As Above, So Below: Religion in December

Religious nonfiction falls into two broad categories - devotional and religious studies. Devotional works are meant to help an individual or group grow closer to the sacred heart of their religious faith. Religious studies, on the other hand, are the academic study of religious beliefs, practices, and institutions. The two are not, of course, mutually exclusive - many people find greater understanding of and faith in devotional practices that incorporate academic religious study, and others are drawn to religious study of their own and other faiths because of their devotional studies.

December's Main Read is brought to you courtesy of Castiel, the Angel of Thursdays, who has long had an interest in the intersection of religion and popular culture. (Just...don't ask him about the pizza man.) Check it out:

Understanding Religion and Popular Culture
Welcome to the exciting and rapidly evolving field of study known as Religion and Popular Culture! This relatively new academic area is emerging as an important subset of two larger subject areas known as Religious Studies and Cultural Studies, and is represented by a growing number of courses found in institutions of higher education. A cursory glance at colleges, universities, seminaries, theology schools, and other graduate schools reveals a plethora of courses that reflect, to various degrees, the subject matter of this field. These include, but are not limited to, such things as: Religion and Media Studies, Religion/Theology and Film, Religion and Literature, Ethics in Pop Culture and Entertainment, Religion in Contemporary America, Religion and Politics, Communication Studies, and of course, Religion and Popular Culture.

How is religion reflected in popular culture, and how does popular culture influence religion? Whether we're discussing Luke's spiritual growth away from violence as a Jedi in Star Wars, global climate change denial as an outgrowth of a religion of consumption, or the religious symbolism of food in The Lord of the Rings, we can see plenty of ways that religion and popular culture intersect with and impact each other. Understanding Religion and Popular Culture is a collection of works by experts in the field that serves as an introductory text for those interested in the topic, with handy summaries, definitions, and recommended further readings at the end of each chapter. While it is an introductory text and therefore quite accessible to newcomers to religious studies, it can also be enlightening for those who are familiar with that field. Very highly recommended for those who need to understand more about this important topic - which would be most, and probably all, of us.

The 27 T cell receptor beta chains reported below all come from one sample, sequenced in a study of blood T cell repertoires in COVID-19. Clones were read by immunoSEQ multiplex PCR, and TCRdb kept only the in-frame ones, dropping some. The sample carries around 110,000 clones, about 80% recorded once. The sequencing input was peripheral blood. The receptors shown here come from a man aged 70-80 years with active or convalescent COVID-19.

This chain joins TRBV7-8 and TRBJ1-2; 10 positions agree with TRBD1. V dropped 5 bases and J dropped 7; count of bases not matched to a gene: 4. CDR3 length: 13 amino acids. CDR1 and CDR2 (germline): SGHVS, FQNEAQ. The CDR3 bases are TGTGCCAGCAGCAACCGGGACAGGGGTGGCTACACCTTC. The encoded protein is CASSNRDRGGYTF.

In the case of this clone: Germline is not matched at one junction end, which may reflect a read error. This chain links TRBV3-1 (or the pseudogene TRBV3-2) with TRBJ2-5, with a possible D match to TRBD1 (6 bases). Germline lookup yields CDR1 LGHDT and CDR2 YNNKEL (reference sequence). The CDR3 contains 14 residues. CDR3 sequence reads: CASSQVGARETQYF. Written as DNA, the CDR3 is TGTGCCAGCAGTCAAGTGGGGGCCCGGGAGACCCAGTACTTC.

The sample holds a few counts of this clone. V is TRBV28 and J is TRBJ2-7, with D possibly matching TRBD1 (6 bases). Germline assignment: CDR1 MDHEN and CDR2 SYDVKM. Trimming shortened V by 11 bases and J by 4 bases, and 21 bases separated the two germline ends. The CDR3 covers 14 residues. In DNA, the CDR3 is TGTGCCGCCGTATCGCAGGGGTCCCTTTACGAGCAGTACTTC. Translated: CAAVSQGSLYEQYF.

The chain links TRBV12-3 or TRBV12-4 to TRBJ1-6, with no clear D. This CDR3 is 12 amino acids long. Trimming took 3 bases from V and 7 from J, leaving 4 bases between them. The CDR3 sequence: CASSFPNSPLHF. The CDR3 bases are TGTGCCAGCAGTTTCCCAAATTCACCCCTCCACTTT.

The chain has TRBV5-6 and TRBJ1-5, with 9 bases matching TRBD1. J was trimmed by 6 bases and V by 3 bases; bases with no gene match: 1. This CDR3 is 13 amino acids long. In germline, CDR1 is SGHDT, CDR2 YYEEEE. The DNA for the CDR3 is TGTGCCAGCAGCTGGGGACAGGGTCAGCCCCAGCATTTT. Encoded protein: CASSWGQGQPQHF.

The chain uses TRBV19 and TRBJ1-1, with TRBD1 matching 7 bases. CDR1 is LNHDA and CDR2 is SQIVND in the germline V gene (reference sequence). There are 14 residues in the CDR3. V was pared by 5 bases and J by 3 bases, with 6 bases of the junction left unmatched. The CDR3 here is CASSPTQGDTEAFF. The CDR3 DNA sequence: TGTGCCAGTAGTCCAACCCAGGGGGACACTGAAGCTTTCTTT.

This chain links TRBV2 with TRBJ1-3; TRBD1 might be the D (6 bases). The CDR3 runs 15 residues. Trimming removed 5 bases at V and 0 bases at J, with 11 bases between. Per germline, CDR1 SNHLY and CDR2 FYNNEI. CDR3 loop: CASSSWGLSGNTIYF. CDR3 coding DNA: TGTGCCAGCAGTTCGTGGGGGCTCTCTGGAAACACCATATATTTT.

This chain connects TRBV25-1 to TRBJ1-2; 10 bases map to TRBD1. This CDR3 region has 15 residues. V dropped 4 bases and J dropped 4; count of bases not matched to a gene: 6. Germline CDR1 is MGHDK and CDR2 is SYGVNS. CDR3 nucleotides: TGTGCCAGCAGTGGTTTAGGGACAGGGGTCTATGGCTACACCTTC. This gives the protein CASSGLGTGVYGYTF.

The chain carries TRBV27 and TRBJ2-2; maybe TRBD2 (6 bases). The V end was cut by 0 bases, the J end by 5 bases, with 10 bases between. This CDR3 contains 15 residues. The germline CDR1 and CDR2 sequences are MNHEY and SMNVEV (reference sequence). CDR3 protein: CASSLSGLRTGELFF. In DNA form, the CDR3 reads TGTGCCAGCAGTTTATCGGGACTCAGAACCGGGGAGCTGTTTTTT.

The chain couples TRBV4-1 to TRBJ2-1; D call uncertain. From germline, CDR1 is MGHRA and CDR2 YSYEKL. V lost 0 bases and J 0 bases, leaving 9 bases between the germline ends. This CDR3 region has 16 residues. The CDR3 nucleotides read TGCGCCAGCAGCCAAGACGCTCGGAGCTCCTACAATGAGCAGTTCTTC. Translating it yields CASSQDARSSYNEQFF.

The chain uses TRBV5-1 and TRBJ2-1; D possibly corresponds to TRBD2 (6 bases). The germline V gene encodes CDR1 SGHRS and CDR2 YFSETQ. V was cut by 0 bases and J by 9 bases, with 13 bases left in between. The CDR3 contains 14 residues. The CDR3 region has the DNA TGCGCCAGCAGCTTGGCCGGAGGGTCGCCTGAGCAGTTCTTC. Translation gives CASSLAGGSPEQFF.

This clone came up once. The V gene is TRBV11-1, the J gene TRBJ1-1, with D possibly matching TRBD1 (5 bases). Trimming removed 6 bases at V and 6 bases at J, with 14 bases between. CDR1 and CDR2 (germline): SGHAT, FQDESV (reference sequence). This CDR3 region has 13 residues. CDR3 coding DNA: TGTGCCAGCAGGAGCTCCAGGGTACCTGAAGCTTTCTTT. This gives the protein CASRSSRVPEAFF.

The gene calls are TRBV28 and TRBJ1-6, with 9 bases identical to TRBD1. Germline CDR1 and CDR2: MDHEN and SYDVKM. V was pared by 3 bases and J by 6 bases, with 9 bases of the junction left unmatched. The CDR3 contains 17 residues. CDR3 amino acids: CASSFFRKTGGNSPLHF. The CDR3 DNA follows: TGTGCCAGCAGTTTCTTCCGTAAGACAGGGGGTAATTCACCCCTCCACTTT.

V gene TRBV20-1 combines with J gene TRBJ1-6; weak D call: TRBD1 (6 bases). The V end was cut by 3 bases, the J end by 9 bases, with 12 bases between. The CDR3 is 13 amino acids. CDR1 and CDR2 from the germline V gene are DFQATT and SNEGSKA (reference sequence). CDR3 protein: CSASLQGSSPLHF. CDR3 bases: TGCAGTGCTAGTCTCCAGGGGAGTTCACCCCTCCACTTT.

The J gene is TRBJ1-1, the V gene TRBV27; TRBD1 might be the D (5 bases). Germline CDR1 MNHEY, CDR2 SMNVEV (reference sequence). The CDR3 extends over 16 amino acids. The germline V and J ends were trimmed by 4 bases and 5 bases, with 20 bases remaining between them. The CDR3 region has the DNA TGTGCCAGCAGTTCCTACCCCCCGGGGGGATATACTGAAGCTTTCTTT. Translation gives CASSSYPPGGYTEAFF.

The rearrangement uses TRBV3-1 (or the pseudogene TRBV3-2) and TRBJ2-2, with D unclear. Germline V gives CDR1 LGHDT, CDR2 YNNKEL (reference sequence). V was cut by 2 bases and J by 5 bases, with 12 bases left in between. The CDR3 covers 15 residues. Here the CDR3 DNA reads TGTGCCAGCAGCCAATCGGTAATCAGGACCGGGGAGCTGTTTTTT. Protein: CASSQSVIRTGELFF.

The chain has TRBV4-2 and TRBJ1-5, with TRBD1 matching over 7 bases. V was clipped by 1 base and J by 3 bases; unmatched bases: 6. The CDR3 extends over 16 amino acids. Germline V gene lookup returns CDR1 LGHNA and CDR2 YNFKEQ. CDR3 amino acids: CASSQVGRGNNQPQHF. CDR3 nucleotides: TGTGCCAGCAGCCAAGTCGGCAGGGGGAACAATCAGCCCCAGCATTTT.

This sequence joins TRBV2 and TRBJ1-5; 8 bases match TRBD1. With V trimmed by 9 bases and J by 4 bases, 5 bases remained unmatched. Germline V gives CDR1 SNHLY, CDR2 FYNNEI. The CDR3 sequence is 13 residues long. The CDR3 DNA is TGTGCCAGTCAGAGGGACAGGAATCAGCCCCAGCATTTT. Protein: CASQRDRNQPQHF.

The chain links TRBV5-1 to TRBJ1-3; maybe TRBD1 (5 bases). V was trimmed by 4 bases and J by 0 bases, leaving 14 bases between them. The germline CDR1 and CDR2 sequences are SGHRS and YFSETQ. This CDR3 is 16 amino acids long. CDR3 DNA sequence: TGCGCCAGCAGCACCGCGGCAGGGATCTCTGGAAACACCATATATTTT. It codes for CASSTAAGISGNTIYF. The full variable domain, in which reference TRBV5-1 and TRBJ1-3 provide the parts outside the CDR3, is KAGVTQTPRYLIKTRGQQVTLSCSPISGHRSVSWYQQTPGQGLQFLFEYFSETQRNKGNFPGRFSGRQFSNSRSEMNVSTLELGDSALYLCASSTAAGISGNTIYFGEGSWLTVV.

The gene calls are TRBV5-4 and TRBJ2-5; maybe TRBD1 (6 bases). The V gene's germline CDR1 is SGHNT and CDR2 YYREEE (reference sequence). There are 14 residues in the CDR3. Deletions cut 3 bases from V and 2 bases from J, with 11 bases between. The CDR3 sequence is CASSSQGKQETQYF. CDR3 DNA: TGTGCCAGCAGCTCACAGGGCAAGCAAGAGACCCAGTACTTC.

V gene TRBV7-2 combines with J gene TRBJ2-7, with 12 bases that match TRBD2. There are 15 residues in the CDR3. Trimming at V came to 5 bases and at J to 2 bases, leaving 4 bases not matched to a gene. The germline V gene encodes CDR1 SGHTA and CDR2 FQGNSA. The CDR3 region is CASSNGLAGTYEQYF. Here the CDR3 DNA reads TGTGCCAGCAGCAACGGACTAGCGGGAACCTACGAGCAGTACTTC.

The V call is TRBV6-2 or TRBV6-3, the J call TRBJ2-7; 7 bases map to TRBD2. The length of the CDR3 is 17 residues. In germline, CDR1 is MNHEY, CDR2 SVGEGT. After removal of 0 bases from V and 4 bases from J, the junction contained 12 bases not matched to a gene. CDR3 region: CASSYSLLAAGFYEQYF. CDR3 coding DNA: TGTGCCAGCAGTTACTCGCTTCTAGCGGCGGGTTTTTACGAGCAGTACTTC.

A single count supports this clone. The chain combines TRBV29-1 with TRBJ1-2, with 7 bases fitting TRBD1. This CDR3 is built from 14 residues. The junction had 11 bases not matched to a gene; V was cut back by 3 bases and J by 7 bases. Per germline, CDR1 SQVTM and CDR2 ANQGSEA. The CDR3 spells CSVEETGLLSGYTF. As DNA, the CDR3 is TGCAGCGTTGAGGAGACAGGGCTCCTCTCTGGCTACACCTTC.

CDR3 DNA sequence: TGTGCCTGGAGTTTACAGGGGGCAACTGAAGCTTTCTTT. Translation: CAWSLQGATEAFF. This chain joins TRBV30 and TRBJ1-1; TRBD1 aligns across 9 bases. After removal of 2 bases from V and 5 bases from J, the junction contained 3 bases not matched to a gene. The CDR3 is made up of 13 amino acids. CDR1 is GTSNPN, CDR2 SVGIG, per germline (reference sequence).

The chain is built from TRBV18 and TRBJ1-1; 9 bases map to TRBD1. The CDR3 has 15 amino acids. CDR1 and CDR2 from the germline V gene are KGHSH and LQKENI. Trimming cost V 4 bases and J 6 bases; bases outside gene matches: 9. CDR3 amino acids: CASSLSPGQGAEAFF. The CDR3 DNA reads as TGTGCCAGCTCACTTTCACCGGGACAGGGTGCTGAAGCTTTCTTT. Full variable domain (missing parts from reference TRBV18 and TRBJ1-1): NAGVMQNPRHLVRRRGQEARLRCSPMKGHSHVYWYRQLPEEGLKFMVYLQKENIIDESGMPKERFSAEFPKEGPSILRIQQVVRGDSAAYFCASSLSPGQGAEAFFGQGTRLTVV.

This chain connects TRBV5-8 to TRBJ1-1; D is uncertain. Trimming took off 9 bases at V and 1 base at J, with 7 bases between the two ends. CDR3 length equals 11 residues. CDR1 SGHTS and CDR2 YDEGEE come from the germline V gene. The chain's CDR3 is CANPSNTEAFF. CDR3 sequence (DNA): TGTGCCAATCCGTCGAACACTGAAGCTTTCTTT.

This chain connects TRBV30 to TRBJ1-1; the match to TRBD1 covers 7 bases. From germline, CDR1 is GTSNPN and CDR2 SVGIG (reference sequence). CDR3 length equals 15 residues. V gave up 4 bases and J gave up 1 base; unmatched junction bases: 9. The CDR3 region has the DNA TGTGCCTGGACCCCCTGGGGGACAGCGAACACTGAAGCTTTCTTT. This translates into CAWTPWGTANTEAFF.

Castiel also brings us this month's Quick Read. I reminded him that December is supposed to be nonfiction; he was very confused. He insists these sorts of conversations with Christ happen all the time, and perhaps we need to listen closer:

Coffee with Jesus
Coffee with Jesus was born out of my frustration with the heated political climate in my country. The ownership of the "Christian" thing to do, or the "Christian" way to vote, was being claimed by people and politicians from both ends of the political spectrum.

In Coffee with Jesus, David Wilkie presents a series of comic strips introducing us to characters perhaps too much like ourselves, who interact with a Jesus we might not recognize. Gently thought provoking, this Jesus does not expect instant perfection but gradually leads his followers along the way - while enjoying a good cup of coffee. While I may not agree with everything Wilkie puts in Jesus's mouth (I've yet to find anyone I agree with on everything), each short strip gives you plenty to ponder, and could be an interesting conversation starter for Christian study groups. Recommended for people who take their Christianity seriously - but not humorlessly. It's also recommended for those who read Understanding Religion and Popular Culture - here's a great opportunity to use what you learned!

If you'd like to know more about religious studies and popular culture, or want recommendations for other areas of religious studies (or devotional material), let me know, and I'll ask Castiel for angelic advice.

That's it for December and for our year of reading recommendations from the Readers Advisory Committee! Next year, we'll be doing something a little different - keep an eye out for that. Happy reading!

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